Ask anybody in the film business about the difficulty of making a film. For some it’s easy. Well, not easy but easy:ish perhaps. For others it’s like splitting an atom with a cheese slicer.
A few years back when I went to film school I met this friend. Her name is Bonnie Skoog Feeney and focused on the producer part of film making. After doing very well, resulting in some great films she moved on. Apparently the grass was greener on the other side because she quickly got very well known for her hard work and passion and then puff, she was gone. The film business had adopted her.
Then one day I decided to go to the movie theater. I had heard so much great things about a film called Simple Simon (I rymden finns inga känslor). I enjoyed it so much I had to write about it early on in this blog. However, during the end credits I saw a very interesting name pop up under producer, Bonnie Skoog Feeney.
She has since then been very busy, flying all over the world to promote Sweden’s candidate for Best Foreign Film for the upcoming Academy Awards. I managed to quickly squeeze in a little Q&A with her so I hope you enjoy.
What got you started in producing? Was it a childhood dream or just something you found interesting and tried it out?
It actually was a childhood dream. I saw Apocalypse Now when I was around nine and was completely spellbound (and of course extremely shocked and had nightmares…).
I remember thinking that it was amazing that something could capture me in that way and make me sit still and not think of anything else for over two hours. From then on I decided that I wanted to be a producer, not knowing what it was, but knowing it was one of the big names in the credits. After trying the different professions in film making, it turned out that producing fit me very well.
What people in the industry inspire you? Anybody in Sweden?
People that work hard and are passionate about what they do inspire me in general, but then there are a couple of people who are also successful and positive which is a mix of qualities that few master. I could make this list long but I’ll mention two very different producers that I find inspiring.
Pete Possne at Sonet, because he is one of the few people in the Swedish film industry that spends more time talking about why something is good rather than bad. There are a lot of qualities that I admire about him, but this one is the most admirable for a successful Swede.
Then I would like to mention Mimmie Spång at Garage Film. The films she produces are not huge box office successes, but rather critical successes, huge films with important messages. I find it so admirable that she fights for these films and takes risks because she believes in her projects.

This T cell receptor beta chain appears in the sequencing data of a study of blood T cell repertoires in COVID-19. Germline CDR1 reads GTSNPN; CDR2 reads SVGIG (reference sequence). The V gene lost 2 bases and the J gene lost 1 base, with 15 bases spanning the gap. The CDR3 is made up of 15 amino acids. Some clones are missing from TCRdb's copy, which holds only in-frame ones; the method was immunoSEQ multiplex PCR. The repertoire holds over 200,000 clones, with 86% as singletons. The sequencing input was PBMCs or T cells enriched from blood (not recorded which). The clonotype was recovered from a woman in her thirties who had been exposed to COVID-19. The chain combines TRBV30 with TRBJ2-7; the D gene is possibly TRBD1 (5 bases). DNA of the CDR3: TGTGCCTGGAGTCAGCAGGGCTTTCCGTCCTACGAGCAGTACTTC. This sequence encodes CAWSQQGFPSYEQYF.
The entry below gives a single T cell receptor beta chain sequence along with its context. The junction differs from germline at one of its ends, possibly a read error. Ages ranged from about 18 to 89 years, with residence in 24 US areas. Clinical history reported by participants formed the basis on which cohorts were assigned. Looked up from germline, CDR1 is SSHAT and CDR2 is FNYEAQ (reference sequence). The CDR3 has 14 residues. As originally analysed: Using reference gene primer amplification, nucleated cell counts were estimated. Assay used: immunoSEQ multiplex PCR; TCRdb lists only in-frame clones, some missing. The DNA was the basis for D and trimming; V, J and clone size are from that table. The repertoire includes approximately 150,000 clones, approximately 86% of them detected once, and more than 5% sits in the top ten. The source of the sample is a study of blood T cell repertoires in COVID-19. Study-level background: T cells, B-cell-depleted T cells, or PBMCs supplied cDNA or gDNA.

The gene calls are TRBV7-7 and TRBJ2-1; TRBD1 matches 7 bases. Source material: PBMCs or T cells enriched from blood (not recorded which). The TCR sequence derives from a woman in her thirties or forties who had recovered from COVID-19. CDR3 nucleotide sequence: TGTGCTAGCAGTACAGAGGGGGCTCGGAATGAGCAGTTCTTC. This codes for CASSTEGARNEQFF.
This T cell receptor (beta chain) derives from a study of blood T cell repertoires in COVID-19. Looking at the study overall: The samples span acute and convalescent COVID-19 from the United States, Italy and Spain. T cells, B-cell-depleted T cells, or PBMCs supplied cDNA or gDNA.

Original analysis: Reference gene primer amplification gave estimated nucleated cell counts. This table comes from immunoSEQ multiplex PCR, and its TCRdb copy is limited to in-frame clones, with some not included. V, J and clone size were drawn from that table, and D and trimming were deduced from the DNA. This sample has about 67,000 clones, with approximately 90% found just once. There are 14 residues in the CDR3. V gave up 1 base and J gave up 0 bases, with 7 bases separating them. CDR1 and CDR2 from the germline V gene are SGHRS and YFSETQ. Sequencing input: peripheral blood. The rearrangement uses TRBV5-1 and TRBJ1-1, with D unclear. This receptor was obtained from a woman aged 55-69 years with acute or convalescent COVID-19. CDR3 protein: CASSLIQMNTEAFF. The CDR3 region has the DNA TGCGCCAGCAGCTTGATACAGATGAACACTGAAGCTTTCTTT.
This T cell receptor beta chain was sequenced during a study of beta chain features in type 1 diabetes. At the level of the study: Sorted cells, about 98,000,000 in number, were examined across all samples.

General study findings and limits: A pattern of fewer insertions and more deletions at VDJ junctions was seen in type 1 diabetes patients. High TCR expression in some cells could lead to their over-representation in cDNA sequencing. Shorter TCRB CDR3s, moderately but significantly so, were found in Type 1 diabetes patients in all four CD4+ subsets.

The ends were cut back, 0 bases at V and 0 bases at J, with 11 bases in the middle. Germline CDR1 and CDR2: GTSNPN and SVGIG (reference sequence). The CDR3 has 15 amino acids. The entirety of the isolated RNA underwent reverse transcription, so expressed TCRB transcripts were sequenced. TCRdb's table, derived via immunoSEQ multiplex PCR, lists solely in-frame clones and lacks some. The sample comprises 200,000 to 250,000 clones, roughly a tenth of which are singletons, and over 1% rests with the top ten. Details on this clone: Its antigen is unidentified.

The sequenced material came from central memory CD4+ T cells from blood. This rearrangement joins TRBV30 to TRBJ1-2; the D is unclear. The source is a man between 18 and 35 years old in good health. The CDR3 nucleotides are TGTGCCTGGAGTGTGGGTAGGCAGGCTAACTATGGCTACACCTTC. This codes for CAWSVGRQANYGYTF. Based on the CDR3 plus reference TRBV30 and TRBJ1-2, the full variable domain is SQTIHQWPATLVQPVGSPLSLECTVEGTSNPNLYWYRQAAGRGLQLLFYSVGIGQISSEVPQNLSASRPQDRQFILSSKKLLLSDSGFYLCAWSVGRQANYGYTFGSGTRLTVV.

I am very proud of Simple Simon (I rymden finns inga känslor). It is the first feature I produced and it will always be special to me. The film was made with a small budget and came out of “nowhere” and took everyone by surprise. Also I’m proud of the graduation film that we made at Stockholm Film School. I produced and wrote the script together with Max S. Lauritzen and what makes me proud is that I was able to write something from the beginning to end. I’ve started to write so many things, but never had enough patience to finish. The script actually turned out pretty good, don’t know how much that had to do with me though.
What is your dream project? What director, writer and actors would be involved?
I thought of making up an answer about a great dream project…but I actually don’t have one. I guess that’s kind of odd, but I’m too inpatient, the thought of having a project lingering in the future would drive me mad, I want everything done yesterday. I do however have a story idea that I guess you could call a dream project and is a Swedish/American production.
If you only had to watch one film over and over again for the rest of your life, which one would it be?
Such a difficult question, but I think it would be “Lost in translation”. It’s not only a film that I love, but it has a tone that I think could be tolerable over and over and over again.
I’m sorry but I feel in the mood to honor Mr. James Lipton. What turns you on?
People that surprise me.
What turns you off?
The Swedish “Jante Law”. Nothing turns me off more than that, that and when life is predictable.
And finally, if heaven exists, what would you like to hear God say when you arrive at the pearly gates?
I would like him to look at me, knowing I’m in the wrong place, but then let me in with a smile and say: You’re extremely late.